Symplocos (PROSEA Dyes and tannins)

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Plant Resources of South-East Asia
List of species

Symplocos Jacq.

Protologue: Enum. Fl. Carib. 5: 24 (1760).
Family: Symplocaceae
Chromosome number: x= 11;
  • 2n= 22: S. fasciculata, S. lucida;
  • 2n= 22 + 1 or 2 B: S. cochinchinensis ssp. laurina var. laurina;
  • 2n= unknown: S. adenophylla var. adenophylla, S. cochinchinensis ssp. cochinchinensis var.cochinchinensis, S. odoratissima var. odoratissima

Major species and synonyms

Symplocos adenophylla Wallich ex G. Don, Gen. Syst. 4: 3 (1837) var. adenophylla, synonyms:

  • S. fulvosa King & Gamble (1906),
  • S. palawanensis Brand (1908),
  • S. pruniflora Ridley (1909);

Symplocos cochinchinensis (Lour.) S. Moore, J. Bot. 52: 148 (1914) ssp. cochinchinensis var. cochinchinensis, synonyms:

  • S. ferruginea Roxb. (1832),
  • S. javanica Kurz (1871);

Symplocos cochinchinensis (Lour.) S. Moore ssp. laurina (Retz.) Nooteb. var. laurina , Leiden Bot. Series 1: 156 (1975), synonyms:

  • S. spicata Roxb. (1832),
  • S. laurina Wallich ex G. Don (1837);

Symplocos fasciculata Zoll., Syst. Verz. 2: 136 (1854);

Symplocos lucida (Thunb.) Zuccarini, Fl. Jap. 1: 55, t. 24 (1835), synonyms:

  • S. theaefolia Buch.-Ham. ex D. Don (1825),
  • S. japonica DC. (1844);

Symplocos odoratissima (Blume) Choisy ex Zoll., Syst. Verz. 2: 136 (1854) var. odoratissima , synonyms:

  • S. villarii Vidal (1886),
  • S. floridissima Brand (1901),
  • S. pulgarensis Elmer (1913).

Vernacular names

S. adenophylla var. adenophylla :

  • Indonesia: kayu lattan, kayu porugis (Sumatra), kayu kain (western Kalimantan)
  • Malaysia: mendong, menugan.

S. cochinchinensis ssp. cochinchinensis var. cochinchinensis :

  • Indonesia: jirak sapi (Sundanese, Javanese)
  • Malaysia: medang hitam
  • Philippines: tabu (Ifiago).

S. cochinchinensis ssp. laurina var. laurina :

  • Indonesia: jirak, jirak sasah (Sundanese), jirek (Javanese)
  • Malaysia: pokok api-api.

S. fasciculata :

  • Indonesia: kaju loba-loba (Sumatra), jirek (Javanese), jirak (Sundanese)
  • Malaysia: merpadi paya, nasi-nasi, pokok lukut.

S. lucida :

  • Indonesia: kayu hotir (Sumatra), jirak lulub (Sundanese), jirek (Javanese).

S. odoratissima var. odoratissima :

  • Indonesia: ki sariawan (Sundanese).

Origin and geographic distribution

The large genus of about 250 species is distributed in the eastern parts of the Old World, in Australia reaching as far as New South Wales and Lord Howe Island, and in the Pacific as far as Fiji. In the New World species are found from the United States (Washington) to southern Brazil.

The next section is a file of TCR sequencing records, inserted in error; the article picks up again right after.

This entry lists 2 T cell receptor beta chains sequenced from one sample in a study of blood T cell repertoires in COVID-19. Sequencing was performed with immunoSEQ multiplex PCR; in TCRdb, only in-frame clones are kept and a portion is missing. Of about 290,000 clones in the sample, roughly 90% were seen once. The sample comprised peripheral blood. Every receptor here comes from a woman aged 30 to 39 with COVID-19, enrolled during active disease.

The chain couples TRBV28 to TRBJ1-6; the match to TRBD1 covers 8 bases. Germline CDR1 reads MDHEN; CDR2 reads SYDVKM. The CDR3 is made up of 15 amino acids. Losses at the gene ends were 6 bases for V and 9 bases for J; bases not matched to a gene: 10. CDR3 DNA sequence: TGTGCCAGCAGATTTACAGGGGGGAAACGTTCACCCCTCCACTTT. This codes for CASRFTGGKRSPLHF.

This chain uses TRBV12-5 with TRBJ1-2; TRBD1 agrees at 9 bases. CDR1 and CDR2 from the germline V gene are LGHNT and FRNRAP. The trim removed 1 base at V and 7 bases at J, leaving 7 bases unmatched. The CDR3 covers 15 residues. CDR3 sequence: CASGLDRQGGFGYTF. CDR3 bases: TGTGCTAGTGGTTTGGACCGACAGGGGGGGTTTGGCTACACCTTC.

S. adenophylla var. adenophylla is distributed in China, Vietnam, Laos, Cambodia, Malaysia, the Philippines and Indonesia (except in Java, the Lesser Sunda Islands and Irian Jaya). S. cochinchinensis ssp. cochinchinensis var. cochinchinensis occurs in continental South-East Asia and Malesia except the Lesser Sunda Islands, Sulawesi and the Moluccas, whereas ssp. laurina var. laurina is distributed over a large area from India and Sri Lanka to China and Japan in the north, and to Sumatra, Java, Borneo and Sulawesi in the south. S. fasciculata is found in the most southern part of Thailand, in Malaysia, the Philippines and Indonesia (except east from Sulawesi and Java). S. lucida occurs in northern India, northern Burma, northern Thailand to China and Japan, and in Vietnam, Malaysia, the Philippines and in the western part of Indonesia. S. odoratissima var. odoratissima occurs in Malaysia, the Philippines and Indonesia (except Irian Jaya).

Symplocos is rarely in cultivation. S. odoratissima was cultivated in Java.


The inner bark of S. cochinchinensis ssp. cochinchinensis var. cochinchinensis and S. fasciculata was often used as a mordant in the batik industry and, mixed with other plants, as a dye. It gives a yellow colour by itself but is more frequently used in the preparation of reds derived from Morinda spp., Caesalpinia sappan L., Butea spp., and other dye plants. Also the leaves are used as a yellow dye or mordant, as in S. cochinchinensis ssp. laurina var. laurina and S. lucida. From the vernacular name of S. adenophylla var. adenophylla in western Borneo the use as a mordant or dye can be inferred. Most species do not reach a volume adequate for timber, but in Vietnam the wood of S. adenophylla var. adenophylla is reportedly very hard and good for columns; usually the wood is reported as soft and light and used for light construction. The wood of S. cochinchinensis ssp. cochinchinensis var. cochinchinensis and S. lucida is used for houseposts, furniture and frames of houses; the wood of S. cochinchinensis ssp. laurina var. laurina is used for matches, and S. fasciculata wood is used for carving.

The young red leaves of several species, e.g. S. odoratissima var. odoratissima, are eaten as a vegetable. The bark and leaves are used as a medicine. The powdered bark of S. cochinchinensis ssp. laurina var. laurina is given with honey to cure biliousness, haemorrhages, diarrhoea, gonorrhoea, and diseases of the eyes; a paste of the leaves, boiled in oil, is applied to diseases of the scalp. In western Java the inner bark of S. odoratissima var. odoratissima, known as "kulit seriawan", is exhibited in every drugstore. It is pulped and rubbed on the gums to cure thrush. An infusion of the leaves of this variety is used for the same purpose. Pulped leaves are also applied to the lips and to the abdomen after childbirth, and taken internally in a decoction. Rosaries are made from the dried fruits of S. cochinchinensis ssp. cochinchinensis var. cochinchinensis.


All or nearly all the species contain large amounts of aluminium, up to 50% of the ash, and this is the origin of the action as a mordant. Gallic and ellagic acid are common. Leucoanthocyanins occur in varying amounts, quercetin and caffeic acid have also been demonstrated. A mixture of triterpenoid saponins has been obtained from the bark of S. cochinchinensis ssp. laurina var. laurina , and 21-0 ß-glucodise of phloretin has been isolated from the leaves of this variety. It has been demonstrated that the arabino-galactan from the leaves of S. cochinchinensis ssp. laurina var. laurina contains L-arabinose and D-galactose in the ratio 5:3. Ethanolic extract of leaves of S. lucida produced hypoglycemic activity in rats, and anti-cancer activity against Friend virus leukemia in mice, and extracts of the leaves and stem show activity against human epidermoid carcinoma of the nasopharynx in tissue culture.